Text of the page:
May 4, 2009
After Effects Expressions
Written by Marcus Geduld
Review by Steve Douglas
I'm not done reading and working my way though this book, but I certainly intend to do so.
Expressions in Adobe After Effects are just like the many tools you find within the application, but are different in that instead of manually adjusting the tools with sliders, rotational clocks and the like, you type in what you want the tool to do with both words and numbers. Numbers? I hated Algebra, barely squeaked by Geometry, and failed Trigonometry, twice. On my first day of college I told the counselor I wanted to be a paleontologist and she ran out a list of math classes I would have to take. In one felt swoop there was the end of my paleontological career. So when I first skimmed through this book and saw all these weird commands like:
Darn if I didn't think I had gotten in over my head. How could I ever review a book that was going to have me doing things I barely knew existed? However, Marcus Geduld's easy reading style of writing went a long way towards creating a safe learning environment when learning to stretch the boundaries of my editing skills and knowledge. He starts off slow and very easy, and I had little difficulty following along. You don't have know how to read Java Script or be a programmer to use this book. Just reading along and following the clear and precise directions brings a familiarity to what you are to do next. It's a matter of developing an understanding as to how expressions work in After Effects that brings you the confidence to keep going.
Nothing's perfect and there are some things to be considered. Instead of a disc containing the media used in the many examples and exercises, a reference url is given where you can find the media and project files you need. A big complaint is that when you open the project files, the various expressions you are supposed to type in, are already done for you. Can't see what good that is? Neither can I. The url also does not seem as ordered as it should be. I don't know why a DVD was not included with the book as most others of this nature are.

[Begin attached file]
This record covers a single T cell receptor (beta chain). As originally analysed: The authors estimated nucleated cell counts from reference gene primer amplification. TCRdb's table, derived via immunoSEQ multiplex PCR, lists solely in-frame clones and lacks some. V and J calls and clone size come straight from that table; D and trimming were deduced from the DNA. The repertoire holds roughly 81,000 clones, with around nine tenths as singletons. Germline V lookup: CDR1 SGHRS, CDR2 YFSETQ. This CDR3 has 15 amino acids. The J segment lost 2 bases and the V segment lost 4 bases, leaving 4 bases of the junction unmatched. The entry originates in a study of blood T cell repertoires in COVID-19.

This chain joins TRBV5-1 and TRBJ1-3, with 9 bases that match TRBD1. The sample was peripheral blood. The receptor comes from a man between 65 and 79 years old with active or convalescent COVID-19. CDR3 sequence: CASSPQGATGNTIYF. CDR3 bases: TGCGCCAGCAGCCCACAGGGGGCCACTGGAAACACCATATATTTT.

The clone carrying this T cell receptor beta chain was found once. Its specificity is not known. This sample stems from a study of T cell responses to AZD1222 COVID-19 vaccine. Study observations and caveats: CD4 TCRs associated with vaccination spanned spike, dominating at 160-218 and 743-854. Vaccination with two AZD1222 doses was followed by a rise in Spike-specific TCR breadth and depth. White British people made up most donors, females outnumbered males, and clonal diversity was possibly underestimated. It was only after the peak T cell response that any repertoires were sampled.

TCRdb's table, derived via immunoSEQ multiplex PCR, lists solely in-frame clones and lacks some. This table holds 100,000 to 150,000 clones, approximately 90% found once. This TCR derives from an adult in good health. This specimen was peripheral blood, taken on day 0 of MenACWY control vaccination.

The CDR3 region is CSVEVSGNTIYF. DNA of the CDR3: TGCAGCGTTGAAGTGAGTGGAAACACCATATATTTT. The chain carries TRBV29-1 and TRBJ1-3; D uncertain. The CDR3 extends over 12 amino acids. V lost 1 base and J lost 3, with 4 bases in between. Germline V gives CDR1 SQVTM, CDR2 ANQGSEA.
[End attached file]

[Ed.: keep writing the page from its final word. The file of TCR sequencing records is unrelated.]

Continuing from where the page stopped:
Never the less, there is a great deal to be learned with this book and it is fun too. I never even heard the term 'pick whipping' until I read this book and what a great way to connect effect parameters to each other. Marcus Geduld's writing style is full of humor, wit and reassurances. The various steps and functions are then, if you continue to practice, very applicable to any number of projects you might have on your editing bay plate.
We all have our workflow habits and style of editing. You might not take the avenue to convert to being a complete After Effects expressions user, but there are truly many tips and tricks which will find you using the expressions tools you've picked up to make editing in Adobe After Effects that much quicker.
Steve Douglas is a certified Apple Pro for Final Cut Pro 6 and underwater videographer. A winner of the 1999 Pacific Coast Underwater Film Competition, 2003 IVIE competition, 2004 Los Angeles Underwater Photographic competition, and the prestigious 2005 International Beneath the Sea Film Competition, where he also won the Stan Waterman Award for Excellence in Underwater Videography and 'Diver of the Year', Steve was a safety diver on the feature film "The Deep Blue Sea", contributed footage to the Seaworld Park's Atlantis production, and productions for National Geographic and the History channels. Steve is also feature writer for Asian Diver Magazine and is one of the founding organizers of the San Diego UnderSea Film Exhibition. He is available for both private and group seminars for Final Cut Pro and leads both underwater filming expeditions and African safaris with upcoming excursions to Micronesia for the Manta Fest in 9/09, the Red Sea and Egypt for Nov.2009, Truk Lagoon and Yap in Micronesia for July, 2010. Feel free to contact him if you are interested in joining Steve on any of these exciting trips. www.worldfilmsandtravel.com
copyright © Steve Douglas 2009
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